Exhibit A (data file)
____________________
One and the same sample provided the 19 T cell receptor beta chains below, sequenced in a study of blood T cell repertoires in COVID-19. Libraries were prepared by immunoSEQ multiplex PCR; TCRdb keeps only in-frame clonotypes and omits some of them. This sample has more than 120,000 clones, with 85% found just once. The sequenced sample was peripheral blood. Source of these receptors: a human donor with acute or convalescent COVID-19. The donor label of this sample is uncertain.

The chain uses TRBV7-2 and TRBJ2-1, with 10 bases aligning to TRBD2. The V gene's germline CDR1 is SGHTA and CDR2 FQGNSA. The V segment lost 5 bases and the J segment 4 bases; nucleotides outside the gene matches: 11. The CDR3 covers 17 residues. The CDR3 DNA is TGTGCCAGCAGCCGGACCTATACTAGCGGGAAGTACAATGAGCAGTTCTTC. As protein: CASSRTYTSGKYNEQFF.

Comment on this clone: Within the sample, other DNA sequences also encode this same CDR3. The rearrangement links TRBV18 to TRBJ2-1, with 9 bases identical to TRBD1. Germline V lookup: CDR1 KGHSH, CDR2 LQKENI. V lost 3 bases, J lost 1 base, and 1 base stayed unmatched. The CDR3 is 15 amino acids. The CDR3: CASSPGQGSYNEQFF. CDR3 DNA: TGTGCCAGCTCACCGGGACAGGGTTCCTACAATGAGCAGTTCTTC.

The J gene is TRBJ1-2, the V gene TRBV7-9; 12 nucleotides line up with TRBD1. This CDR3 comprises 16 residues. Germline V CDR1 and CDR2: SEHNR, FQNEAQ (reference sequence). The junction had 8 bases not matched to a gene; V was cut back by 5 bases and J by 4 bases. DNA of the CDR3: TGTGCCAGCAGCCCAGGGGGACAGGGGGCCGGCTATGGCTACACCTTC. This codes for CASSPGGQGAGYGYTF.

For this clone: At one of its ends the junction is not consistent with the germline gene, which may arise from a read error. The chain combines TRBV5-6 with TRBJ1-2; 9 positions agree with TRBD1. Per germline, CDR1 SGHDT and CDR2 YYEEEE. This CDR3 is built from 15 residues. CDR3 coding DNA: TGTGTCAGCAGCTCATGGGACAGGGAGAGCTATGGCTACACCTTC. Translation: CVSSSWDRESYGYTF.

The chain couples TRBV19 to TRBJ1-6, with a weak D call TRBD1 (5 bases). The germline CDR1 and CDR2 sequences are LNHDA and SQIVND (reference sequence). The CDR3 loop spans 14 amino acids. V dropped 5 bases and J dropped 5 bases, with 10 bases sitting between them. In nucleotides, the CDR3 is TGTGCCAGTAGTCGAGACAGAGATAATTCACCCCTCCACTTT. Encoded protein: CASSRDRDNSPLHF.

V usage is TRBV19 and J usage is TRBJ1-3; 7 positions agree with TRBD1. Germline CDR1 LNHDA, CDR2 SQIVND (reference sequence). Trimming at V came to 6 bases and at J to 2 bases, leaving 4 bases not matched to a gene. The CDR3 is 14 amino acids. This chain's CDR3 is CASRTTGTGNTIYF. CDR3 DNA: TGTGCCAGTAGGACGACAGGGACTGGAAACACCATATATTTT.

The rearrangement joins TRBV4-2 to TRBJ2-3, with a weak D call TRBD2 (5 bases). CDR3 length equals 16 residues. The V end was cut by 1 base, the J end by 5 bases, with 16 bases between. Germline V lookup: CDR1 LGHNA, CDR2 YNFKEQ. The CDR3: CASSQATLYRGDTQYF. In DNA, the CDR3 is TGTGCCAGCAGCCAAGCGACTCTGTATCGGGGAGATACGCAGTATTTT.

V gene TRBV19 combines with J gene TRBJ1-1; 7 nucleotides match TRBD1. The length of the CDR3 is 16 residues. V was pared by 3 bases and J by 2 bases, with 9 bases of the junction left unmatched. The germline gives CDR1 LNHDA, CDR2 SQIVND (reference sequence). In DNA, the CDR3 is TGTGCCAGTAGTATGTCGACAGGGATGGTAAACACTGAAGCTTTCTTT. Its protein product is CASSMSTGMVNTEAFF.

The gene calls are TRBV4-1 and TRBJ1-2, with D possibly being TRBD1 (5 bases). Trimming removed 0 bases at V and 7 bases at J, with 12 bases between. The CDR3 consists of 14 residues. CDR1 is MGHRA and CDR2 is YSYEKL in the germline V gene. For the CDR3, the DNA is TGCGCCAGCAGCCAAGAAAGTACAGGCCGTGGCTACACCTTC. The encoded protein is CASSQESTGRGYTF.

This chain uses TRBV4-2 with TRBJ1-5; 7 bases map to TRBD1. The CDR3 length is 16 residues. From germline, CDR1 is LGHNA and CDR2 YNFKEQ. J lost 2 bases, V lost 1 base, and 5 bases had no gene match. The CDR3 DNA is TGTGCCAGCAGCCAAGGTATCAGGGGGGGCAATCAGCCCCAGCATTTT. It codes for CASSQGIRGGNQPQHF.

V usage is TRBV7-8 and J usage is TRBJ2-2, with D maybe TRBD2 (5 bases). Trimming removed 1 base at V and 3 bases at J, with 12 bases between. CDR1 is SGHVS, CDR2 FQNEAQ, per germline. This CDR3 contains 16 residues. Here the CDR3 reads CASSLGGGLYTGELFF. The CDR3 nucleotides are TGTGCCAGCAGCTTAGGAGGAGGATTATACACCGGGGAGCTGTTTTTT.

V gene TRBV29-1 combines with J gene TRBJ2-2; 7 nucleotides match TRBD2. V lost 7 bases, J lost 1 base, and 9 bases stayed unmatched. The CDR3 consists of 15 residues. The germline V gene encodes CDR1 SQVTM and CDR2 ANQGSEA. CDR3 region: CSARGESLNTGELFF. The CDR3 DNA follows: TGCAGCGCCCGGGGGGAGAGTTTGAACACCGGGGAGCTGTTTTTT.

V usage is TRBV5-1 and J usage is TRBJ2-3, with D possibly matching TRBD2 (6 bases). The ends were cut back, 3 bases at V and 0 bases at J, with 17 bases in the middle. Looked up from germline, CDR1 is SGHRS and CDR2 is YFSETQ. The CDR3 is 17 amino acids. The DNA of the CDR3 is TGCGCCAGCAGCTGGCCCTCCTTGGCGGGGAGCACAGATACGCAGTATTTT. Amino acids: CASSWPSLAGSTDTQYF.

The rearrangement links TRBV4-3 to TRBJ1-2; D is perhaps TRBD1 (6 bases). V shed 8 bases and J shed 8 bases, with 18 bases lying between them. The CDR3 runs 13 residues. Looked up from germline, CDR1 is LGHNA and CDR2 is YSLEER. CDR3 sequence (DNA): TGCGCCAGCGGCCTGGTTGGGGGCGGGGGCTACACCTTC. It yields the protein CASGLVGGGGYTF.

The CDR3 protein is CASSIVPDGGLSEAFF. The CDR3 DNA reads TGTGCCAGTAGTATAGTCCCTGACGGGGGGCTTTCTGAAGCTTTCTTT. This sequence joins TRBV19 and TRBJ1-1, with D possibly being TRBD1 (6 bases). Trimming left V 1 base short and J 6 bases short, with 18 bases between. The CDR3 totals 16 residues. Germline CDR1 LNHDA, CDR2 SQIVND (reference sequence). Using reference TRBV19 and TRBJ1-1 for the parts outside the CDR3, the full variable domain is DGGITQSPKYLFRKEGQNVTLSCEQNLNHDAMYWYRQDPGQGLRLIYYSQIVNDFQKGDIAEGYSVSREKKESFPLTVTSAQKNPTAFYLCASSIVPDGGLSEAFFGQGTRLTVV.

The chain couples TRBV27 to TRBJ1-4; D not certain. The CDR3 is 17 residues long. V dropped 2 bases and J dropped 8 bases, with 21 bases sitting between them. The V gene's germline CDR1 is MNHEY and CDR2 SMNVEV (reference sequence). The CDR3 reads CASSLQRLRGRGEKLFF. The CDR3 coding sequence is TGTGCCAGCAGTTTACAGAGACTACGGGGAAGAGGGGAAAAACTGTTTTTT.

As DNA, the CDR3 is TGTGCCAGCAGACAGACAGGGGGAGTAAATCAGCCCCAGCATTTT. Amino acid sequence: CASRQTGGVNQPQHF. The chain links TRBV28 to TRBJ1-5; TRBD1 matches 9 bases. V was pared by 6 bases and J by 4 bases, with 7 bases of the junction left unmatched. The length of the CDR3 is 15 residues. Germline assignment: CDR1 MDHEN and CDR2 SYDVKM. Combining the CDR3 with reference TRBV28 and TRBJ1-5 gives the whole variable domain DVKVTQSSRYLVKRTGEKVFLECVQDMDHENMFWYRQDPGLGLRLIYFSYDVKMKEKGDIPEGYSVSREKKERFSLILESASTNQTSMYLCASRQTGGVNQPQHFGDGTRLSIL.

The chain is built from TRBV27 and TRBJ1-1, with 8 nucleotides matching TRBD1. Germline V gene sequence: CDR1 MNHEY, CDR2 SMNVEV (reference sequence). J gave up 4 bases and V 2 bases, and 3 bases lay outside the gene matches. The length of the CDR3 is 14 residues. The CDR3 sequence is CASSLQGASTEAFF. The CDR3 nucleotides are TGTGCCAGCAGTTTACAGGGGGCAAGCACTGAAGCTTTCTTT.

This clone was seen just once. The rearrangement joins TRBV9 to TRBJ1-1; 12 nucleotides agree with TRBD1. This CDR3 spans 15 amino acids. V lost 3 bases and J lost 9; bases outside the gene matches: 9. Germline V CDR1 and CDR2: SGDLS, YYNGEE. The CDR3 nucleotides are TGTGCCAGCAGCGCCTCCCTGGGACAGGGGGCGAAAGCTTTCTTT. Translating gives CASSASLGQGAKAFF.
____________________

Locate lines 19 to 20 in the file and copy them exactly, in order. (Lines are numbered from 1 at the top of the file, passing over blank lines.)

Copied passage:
The chain is built from TRBV27 and TRBJ1-1, with 8 nucleotides matching TRBD1. Germline V gene sequence: CDR1 MNHEY, CDR2 SMNVEV (reference sequence). J gave up 4 bases and V 2 bases, and 3 bases lay outside the gene matches. The length of the CDR3 is 14 residues. The CDR3 sequence is CASSLQGASTEAFF. The CDR3 nucleotides are TGTGCCAGCAGTTTACAGGGGGCAAGCACTGAAGCTTTCTTT.

This clone was seen just once. The rearrangement joins TRBV9 to TRBJ1-1; 12 nucleotides agree with TRBD1. This CDR3 spans 15 amino acids. V lost 3 bases and J lost 9; bases outside the gene matches: 9. Germline V CDR1 and CDR2: SGDLS, YYNGEE. The CDR3 nucleotides are TGTGCCAGCAGCGCCTCCCTGGGACAGGGGGCGAAAGCTTTCTTT. Translating gives CASSASLGQGAKAFF.